This study sought to assess current and future school psychologists' attitudes toward and preparedness to address the needs of lesbian, gay, bisexual, and transgender (LGBT) students in schools. Two-hundred seventy-nine school psychologists (n = 162, 58%) and school psychology graduate students (n = 117, 42%) were included in the study.…

  10. One decade after Chernobyl: Environmental impact and prospects for the future. Working material

    International Nuclear Information System (INIS)

    1996-01-01

    One decade after the accident at the Chernobyl nuclear power plant, the levels of radioactive contamination of the affected territories are generally well known. Through the impetus from national and international organizations, scientific and technical studies are being undertaken in order to reach a better understanding of the circumstances of the accident, the behavior of radioactive materials in different environmental media and the most efficient ways of decontamination. Doses received by populations have been and continue to be assessed. Taking into account the completed and ongoing studies by other organizations as well as the results of the International Chernobyl Project completed in 1991, the IAEA formulated, in co-operation with the Institut de Protection et de Surete Nucleaire (IPSN) in France, a project focusing on the environmental impact of the Chernobyl accident. The project aimed to make the findings of the scientists understandable to and relevant for the decision makers, who form the target group. Thus the study focused on the environmental impact in the future and was complementary to the other studies performed. It was a synthesis of available material and reports. Refs, figs, tabs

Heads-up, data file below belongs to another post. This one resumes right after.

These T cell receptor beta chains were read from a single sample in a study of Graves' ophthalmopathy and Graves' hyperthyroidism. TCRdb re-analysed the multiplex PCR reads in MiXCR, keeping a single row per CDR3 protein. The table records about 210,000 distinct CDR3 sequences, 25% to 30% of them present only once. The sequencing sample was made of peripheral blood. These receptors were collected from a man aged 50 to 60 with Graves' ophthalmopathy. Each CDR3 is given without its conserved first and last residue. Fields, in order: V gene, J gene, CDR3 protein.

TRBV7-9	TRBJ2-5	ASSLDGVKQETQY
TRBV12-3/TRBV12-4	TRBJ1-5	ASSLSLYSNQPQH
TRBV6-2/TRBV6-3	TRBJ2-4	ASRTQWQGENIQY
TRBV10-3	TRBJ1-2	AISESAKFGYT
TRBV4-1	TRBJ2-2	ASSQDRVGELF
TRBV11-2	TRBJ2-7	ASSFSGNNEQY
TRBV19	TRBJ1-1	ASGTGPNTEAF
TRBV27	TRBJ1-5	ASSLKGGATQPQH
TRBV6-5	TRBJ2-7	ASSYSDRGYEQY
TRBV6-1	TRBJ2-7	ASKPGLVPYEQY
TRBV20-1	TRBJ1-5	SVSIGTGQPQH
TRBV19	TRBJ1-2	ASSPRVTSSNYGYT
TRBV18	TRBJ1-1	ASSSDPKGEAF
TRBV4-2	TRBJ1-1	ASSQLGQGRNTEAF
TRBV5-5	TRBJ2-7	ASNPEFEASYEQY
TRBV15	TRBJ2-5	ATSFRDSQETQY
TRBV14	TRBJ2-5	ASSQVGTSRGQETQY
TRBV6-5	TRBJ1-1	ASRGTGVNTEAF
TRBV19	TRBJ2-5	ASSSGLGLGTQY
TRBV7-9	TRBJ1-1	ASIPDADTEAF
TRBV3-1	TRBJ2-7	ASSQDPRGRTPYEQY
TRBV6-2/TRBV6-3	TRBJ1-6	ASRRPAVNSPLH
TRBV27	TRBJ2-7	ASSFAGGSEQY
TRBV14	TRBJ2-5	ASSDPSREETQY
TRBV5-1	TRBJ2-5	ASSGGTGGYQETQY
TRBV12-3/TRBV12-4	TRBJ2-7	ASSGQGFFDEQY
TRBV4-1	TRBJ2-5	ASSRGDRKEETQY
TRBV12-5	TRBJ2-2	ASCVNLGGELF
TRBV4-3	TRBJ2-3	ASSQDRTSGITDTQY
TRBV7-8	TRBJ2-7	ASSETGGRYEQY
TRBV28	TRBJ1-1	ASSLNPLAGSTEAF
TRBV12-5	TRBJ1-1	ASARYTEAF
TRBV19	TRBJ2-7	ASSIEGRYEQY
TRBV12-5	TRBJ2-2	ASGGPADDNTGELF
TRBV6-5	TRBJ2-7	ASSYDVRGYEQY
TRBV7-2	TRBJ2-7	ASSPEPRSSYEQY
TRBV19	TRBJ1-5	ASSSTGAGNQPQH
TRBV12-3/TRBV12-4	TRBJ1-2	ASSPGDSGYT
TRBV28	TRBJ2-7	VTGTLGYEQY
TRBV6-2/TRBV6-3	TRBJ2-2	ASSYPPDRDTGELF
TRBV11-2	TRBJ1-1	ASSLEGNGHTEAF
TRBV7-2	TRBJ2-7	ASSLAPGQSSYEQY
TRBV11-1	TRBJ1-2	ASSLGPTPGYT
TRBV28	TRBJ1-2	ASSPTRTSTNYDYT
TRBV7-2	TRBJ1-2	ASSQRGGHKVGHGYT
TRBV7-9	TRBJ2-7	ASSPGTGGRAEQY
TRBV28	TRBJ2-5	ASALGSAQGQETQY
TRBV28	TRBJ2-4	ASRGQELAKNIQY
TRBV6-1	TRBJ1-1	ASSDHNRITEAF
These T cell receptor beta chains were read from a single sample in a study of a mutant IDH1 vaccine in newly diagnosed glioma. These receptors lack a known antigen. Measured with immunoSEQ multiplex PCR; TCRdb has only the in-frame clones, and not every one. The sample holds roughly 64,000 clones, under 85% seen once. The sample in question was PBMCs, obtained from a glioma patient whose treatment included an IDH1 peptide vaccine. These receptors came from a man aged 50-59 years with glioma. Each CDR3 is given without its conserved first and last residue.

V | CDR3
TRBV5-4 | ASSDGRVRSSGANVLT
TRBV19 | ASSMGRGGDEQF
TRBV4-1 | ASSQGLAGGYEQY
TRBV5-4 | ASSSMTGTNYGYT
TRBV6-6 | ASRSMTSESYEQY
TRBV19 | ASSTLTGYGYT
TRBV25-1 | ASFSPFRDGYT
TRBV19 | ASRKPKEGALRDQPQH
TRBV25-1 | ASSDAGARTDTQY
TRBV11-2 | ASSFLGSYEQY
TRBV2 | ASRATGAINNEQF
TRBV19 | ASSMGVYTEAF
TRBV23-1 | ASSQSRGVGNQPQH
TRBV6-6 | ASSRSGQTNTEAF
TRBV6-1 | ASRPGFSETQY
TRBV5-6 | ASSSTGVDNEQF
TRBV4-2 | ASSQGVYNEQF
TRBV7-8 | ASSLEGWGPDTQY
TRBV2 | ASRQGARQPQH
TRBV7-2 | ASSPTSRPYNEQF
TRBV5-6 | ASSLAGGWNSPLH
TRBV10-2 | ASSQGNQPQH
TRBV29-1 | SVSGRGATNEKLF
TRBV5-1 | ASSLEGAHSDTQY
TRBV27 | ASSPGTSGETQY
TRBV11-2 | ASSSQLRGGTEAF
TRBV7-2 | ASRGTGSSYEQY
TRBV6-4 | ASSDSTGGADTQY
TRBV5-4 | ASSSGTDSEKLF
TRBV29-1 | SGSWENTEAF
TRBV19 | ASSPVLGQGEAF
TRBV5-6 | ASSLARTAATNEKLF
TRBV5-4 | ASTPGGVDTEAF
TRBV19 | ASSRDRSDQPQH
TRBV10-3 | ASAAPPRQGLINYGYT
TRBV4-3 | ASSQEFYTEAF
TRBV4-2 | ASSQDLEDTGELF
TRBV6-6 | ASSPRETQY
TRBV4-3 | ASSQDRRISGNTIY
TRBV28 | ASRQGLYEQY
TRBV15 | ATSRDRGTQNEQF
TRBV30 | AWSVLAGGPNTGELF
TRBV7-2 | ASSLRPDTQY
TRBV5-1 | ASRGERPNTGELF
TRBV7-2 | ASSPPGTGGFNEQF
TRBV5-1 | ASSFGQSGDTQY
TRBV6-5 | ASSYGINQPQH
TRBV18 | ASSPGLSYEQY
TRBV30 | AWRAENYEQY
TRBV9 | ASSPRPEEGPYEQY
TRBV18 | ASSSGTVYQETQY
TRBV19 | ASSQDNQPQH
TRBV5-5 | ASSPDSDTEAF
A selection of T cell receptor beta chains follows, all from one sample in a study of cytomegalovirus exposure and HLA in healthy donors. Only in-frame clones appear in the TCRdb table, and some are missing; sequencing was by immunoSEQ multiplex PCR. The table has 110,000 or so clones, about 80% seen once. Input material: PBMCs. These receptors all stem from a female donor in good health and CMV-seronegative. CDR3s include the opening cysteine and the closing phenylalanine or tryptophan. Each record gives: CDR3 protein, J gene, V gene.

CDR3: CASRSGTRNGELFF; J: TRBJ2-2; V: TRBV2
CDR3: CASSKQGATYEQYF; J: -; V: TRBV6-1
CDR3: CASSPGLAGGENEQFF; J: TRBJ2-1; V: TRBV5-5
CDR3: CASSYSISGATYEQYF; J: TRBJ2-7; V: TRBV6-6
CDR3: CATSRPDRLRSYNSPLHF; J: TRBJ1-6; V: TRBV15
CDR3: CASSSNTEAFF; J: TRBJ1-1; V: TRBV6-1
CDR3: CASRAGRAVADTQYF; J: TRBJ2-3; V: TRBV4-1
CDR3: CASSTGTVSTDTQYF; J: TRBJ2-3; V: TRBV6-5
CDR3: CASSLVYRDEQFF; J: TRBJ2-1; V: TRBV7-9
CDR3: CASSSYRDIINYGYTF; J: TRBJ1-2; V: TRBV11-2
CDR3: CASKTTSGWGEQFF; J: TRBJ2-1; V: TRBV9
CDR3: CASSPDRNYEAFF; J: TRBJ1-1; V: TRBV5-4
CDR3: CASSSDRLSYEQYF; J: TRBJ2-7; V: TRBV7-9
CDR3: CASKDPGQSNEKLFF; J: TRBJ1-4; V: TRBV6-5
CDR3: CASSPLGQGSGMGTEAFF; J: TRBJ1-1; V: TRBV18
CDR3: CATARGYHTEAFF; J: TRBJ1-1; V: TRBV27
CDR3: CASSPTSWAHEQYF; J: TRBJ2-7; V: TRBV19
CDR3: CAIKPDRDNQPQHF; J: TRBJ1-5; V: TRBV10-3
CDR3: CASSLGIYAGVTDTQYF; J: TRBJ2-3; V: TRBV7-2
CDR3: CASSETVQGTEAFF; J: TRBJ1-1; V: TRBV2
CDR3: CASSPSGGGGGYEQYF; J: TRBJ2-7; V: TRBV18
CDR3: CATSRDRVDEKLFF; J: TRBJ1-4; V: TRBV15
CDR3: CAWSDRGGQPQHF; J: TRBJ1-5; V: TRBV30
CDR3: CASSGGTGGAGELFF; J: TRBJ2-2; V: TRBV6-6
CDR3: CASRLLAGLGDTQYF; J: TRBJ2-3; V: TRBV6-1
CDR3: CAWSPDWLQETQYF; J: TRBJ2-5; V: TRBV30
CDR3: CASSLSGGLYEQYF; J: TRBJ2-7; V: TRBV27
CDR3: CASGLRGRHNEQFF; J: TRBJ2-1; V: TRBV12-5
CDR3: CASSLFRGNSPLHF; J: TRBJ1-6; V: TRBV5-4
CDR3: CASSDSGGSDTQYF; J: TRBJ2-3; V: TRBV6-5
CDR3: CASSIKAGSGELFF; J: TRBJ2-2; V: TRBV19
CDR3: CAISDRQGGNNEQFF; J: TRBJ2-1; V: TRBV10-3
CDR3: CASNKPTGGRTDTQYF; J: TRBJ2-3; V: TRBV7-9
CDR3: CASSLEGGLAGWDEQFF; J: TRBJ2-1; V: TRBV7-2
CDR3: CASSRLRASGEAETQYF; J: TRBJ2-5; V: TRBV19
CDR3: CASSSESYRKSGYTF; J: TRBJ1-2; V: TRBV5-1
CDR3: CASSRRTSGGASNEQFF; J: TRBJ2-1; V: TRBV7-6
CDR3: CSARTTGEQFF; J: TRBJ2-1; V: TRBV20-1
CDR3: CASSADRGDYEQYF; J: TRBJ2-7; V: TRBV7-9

11. Social Educational Work with the Pedagogical University Students – Future Social Teachers

    Directory of Open Access Journals (Sweden)

    Y. A. Makovskaya

    2013-01-01